Magazine article Rural Cooperatives

Co-Ops Keep Crucial Businesses Alive in Tiny Montana Towns

Magazine article Rural Cooperatives

Co-Ops Keep Crucial Businesses Alive in Tiny Montana Towns

Article excerpt

THE CONVERSION of small, privately held retail businesses into consumer-owned community cooperatives appears to be a growing trend in rural Montana. A primary motivator is the need to retain essential services in small towns that have long struggled to support their Main Street businesses. Once these businesses close, many rural towns are left without a grocery or general store or a bar and cafe.

Facing the prospect of round-trip drives of 60 miles or more to the nearest market, rural residents are banding together to form consumer coops that will buy and operate these businesses.

Over the past several years, the Montana Cooperative Development Center (MCDC) has seen increasing interest in consumer co-ops that will sell food, beverages and hardware in very small towns. MCDC has recently provided technical assistance to a number of co-op conversion projects, including a grocery store in Neihart (population 51), a general store in Winnett (population 179) and a bar and cafe in Whitewater (population 64).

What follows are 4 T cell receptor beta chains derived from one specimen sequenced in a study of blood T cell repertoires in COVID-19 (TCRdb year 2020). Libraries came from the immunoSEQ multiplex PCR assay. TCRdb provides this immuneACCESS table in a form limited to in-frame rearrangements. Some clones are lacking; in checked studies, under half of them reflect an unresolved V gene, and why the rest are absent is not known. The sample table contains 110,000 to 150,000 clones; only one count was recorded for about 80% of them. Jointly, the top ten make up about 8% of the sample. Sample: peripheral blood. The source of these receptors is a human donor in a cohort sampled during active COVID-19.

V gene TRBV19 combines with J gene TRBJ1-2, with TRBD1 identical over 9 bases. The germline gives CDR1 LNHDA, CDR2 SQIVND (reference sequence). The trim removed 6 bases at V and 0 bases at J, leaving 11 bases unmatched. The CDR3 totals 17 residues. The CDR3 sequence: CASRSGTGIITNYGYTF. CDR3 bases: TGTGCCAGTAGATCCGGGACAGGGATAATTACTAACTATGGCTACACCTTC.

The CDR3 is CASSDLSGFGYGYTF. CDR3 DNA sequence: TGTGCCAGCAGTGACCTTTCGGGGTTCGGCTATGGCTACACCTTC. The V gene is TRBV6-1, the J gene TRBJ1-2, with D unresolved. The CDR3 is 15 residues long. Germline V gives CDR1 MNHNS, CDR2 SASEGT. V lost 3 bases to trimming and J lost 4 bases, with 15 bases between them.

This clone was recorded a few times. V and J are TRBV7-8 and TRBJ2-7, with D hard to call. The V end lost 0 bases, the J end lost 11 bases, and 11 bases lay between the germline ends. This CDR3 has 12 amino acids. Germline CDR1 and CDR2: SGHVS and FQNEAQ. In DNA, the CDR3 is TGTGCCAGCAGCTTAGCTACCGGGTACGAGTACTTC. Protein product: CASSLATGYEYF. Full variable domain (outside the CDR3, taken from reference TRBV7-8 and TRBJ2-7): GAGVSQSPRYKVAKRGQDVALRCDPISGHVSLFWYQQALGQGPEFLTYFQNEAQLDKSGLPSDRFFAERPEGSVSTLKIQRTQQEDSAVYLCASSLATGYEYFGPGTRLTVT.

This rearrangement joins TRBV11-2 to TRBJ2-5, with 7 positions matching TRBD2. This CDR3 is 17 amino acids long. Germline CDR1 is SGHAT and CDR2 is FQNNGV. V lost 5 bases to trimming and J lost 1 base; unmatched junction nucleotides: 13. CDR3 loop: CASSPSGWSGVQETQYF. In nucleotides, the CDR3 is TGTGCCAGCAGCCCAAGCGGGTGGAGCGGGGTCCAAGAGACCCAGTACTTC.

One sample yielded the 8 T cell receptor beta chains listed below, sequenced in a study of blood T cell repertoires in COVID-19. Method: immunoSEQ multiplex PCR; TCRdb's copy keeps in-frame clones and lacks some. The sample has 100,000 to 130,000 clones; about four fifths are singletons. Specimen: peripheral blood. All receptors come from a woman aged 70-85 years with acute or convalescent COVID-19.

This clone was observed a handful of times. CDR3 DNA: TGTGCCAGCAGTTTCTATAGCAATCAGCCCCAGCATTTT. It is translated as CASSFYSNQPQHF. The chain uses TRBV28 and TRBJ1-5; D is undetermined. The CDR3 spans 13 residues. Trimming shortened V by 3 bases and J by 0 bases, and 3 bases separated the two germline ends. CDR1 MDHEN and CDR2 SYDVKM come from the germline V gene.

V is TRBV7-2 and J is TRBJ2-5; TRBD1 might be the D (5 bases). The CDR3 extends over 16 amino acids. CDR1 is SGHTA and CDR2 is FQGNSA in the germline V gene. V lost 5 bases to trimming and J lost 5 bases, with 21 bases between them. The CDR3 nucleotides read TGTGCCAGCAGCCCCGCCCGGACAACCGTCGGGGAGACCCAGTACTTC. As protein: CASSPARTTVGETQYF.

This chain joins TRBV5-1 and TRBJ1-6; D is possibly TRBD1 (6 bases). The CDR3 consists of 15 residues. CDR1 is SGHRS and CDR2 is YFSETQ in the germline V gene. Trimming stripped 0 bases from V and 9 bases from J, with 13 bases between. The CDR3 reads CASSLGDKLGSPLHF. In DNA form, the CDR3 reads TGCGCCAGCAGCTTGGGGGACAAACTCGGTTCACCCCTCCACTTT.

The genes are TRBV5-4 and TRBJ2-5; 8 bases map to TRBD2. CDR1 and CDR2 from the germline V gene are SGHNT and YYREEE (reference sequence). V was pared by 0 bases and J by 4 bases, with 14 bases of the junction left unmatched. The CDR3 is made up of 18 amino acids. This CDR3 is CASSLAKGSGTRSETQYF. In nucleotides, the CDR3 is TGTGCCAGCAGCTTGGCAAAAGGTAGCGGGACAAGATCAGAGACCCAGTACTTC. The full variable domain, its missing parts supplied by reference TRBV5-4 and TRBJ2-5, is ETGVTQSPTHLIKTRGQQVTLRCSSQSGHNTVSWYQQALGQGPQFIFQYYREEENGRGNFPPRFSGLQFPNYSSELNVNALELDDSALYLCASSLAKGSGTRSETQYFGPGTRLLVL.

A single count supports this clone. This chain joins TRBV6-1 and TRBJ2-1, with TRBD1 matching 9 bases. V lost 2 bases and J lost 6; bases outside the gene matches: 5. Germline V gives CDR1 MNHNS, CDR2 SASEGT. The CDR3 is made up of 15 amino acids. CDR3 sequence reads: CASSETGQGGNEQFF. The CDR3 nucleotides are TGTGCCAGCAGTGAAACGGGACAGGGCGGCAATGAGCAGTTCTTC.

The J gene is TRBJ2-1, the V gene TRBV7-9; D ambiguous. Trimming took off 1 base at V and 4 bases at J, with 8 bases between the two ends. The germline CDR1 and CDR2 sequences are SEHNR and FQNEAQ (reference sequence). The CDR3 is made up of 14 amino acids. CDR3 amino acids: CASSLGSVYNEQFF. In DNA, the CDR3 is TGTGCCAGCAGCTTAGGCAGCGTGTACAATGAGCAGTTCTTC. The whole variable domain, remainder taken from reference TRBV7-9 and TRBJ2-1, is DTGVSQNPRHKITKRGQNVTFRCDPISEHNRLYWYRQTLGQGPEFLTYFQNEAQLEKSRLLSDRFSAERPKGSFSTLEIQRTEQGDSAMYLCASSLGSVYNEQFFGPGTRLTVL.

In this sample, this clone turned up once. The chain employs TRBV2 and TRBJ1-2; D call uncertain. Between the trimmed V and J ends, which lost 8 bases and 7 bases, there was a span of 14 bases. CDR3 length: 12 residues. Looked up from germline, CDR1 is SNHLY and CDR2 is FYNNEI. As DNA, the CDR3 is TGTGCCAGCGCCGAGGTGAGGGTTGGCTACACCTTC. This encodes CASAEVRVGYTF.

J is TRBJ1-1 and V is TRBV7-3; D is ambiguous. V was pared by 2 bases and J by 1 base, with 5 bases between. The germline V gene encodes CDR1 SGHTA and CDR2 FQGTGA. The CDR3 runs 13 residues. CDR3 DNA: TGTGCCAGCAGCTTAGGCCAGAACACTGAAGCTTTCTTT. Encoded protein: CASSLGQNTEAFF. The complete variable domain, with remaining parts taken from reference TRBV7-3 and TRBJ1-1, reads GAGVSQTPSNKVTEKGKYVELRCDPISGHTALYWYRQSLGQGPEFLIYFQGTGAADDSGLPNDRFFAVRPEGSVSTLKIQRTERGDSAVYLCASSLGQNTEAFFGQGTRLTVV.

Many of these projects have gained inspiration from the Big Flat Grocery co-op, located in Turner, a small town (population 76) in northern Montana, close to the Canadian border. When Turner lost its only grocery store in 2013, concerned citizens joined together to develop a plan to establish a co-op.

"Without a grocery store, we were worried that our little town would fade away," says Shannon Van Voast, a founding member of the co-op. "The importance and value of a community store was reinforced by this void that we all felt. Our store has proven to be extremely successful in Turner, and sales have continued to increase during our tenure."

Whitewater, another tiny town not far from Turner, was on the verge of losing its only bar and cafe after the owner announced plans to retire. Local residents quickly went into action to form their own co-op to keep open the North 40 Bar & Cafe, which serves as a central meeting place for community members. …

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